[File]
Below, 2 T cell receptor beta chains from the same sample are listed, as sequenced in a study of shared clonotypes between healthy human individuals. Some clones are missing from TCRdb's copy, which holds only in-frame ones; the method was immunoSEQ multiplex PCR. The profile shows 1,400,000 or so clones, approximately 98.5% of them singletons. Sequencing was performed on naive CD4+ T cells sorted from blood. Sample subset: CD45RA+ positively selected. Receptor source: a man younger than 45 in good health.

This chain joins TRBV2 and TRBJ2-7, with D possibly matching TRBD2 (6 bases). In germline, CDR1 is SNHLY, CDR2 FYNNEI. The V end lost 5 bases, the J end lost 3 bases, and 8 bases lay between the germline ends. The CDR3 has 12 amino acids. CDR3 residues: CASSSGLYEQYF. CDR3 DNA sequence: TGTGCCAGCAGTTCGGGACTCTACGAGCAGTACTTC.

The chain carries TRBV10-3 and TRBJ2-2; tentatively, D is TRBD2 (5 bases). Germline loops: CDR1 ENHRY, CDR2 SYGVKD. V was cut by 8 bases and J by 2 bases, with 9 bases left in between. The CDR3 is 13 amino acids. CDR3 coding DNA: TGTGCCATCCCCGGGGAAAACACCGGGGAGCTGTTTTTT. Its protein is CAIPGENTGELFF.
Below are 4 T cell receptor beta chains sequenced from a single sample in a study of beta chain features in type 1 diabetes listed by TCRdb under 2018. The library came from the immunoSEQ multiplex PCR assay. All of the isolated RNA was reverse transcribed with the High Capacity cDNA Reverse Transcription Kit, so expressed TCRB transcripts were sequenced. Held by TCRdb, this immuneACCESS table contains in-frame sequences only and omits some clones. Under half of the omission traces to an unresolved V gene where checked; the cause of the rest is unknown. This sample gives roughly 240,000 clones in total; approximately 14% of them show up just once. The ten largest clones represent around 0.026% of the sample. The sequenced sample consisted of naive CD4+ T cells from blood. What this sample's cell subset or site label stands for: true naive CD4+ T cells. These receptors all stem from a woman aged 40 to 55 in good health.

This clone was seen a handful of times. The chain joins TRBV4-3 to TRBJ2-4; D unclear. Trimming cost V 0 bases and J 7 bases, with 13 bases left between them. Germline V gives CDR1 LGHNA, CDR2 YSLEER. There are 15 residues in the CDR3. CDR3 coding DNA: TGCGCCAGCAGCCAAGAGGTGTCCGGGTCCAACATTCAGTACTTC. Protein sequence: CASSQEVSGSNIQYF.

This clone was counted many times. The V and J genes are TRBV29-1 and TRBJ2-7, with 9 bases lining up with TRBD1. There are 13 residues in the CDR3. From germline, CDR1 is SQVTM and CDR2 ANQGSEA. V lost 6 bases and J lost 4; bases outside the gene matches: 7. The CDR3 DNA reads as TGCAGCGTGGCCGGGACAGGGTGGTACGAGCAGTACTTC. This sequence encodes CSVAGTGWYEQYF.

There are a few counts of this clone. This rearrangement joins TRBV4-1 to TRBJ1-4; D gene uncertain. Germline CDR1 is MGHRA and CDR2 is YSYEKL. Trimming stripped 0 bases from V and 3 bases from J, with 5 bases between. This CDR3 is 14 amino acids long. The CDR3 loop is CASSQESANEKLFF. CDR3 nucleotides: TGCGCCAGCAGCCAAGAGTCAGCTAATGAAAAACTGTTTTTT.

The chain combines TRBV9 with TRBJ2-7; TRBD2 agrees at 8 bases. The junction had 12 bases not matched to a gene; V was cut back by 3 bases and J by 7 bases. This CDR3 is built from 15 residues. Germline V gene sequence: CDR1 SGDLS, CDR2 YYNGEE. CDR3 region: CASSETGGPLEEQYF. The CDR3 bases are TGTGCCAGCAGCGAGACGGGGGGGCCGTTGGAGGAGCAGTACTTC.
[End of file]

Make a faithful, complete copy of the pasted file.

Below, 2 T cell receptor beta chains from the same sample are listed, as sequenced in a study of shared clonotypes between healthy human individuals. Some clones are missing from TCRdb's copy, which holds only in-frame ones; the method was immunoSEQ multiplex PCR. The profile shows 1,400,000 or so clones, approximately 98.5% of them singletons. Sequencing was performed on naive CD4+ T cells sorted from blood. Sample subset: CD45RA+ positively selected. Receptor source: a man younger than 45 in good health.

This chain joins TRBV2 and TRBJ2-7, with D possibly matching TRBD2 (6 bases). In germline, CDR1 is SNHLY, CDR2 FYNNEI. The V end lost 5 bases, the J end lost 3 bases, and 8 bases lay between the germline ends. The CDR3 has 12 amino acids. CDR3 residues: CASSSGLYEQYF. CDR3 DNA sequence: TGTGCCAGCAGTTCGGGACTCTACGAGCAGTACTTC.

The chain carries TRBV10-3 and TRBJ2-2; tentatively, D is TRBD2 (5 bases). Germline loops: CDR1 ENHRY, CDR2 SYGVKD. V was cut by 8 bases and J by 2 bases, with 9 bases left in between. The CDR3 is 13 amino acids. CDR3 coding DNA: TGTGCCATCCCCGGGGAAAACACCGGGGAGCTGTTTTTT. Its protein is CAIPGENTGELFF.
Below are 4 T cell receptor beta chains sequenced from a single sample in a study of beta chain features in type 1 diabetes listed by TCRdb under 2018. The library came from the immunoSEQ multiplex PCR assay. All of the isolated RNA was reverse transcribed with the High Capacity cDNA Reverse Transcription Kit, so expressed TCRB transcripts were sequenced. Held by TCRdb, this immuneACCESS table contains in-frame sequences only and omits some clones. Under half of the omission traces to an unresolved V gene where checked; the cause of the rest is unknown. This sample gives roughly 240,000 clones in total; approximately 14% of them show up just once. The ten largest clones represent around 0.026% of the sample. The sequenced sample consisted of naive CD4+ T cells from blood. What this sample's cell subset or site label stands for: true naive CD4+ T cells. These receptors all stem from a woman aged 40 to 55 in good health.

This clone was seen a handful of times. The chain joins TRBV4-3 to TRBJ2-4; D unclear. Trimming cost V 0 bases and J 7 bases, with 13 bases left between them. Germline V gives CDR1 LGHNA, CDR2 YSLEER. There are 15 residues in the CDR3. CDR3 coding DNA: TGCGCCAGCAGCCAAGAGGTGTCCGGGTCCAACATTCAGTACTTC. Protein sequence: CASSQEVSGSNIQYF.

This clone was counted many times. The V and J genes are TRBV29-1 and TRBJ2-7, with 9 bases lining up with TRBD1. There are 13 residues in the CDR3. From germline, CDR1 is SQVTM and CDR2 ANQGSEA. V lost 6 bases and J lost 4; bases outside the gene matches: 7. The CDR3 DNA reads as TGCAGCGTGGCCGGGACAGGGTGGTACGAGCAGTACTTC. This sequence encodes CSVAGTGWYEQYF.

There are a few counts of this clone. This rearrangement joins TRBV4-1 to TRBJ1-4; D gene uncertain. Germline CDR1 is MGHRA and CDR2 is YSYEKL. Trimming stripped 0 bases from V and 3 bases from J, with 5 bases between. This CDR3 is 14 amino acids long. The CDR3 loop is CASSQESANEKLFF. CDR3 nucleotides: TGCGCCAGCAGCCAAGAGTCAGCTAATGAAAAACTGTTTTTT.

The chain combines TRBV9 with TRBJ2-7; TRBD2 agrees at 8 bases. The junction had 12 bases not matched to a gene; V was cut back by 3 bases and J by 7 bases. This CDR3 is built from 15 residues. Germline V gene sequence: CDR1 SGDLS, CDR2 YYNGEE. CDR3 region: CASSETGGPLEEQYF. The CDR3 bases are TGTGCCAGCAGCGAGACGGGGGGGCCGTTGGAGGAGCAGTACTTC.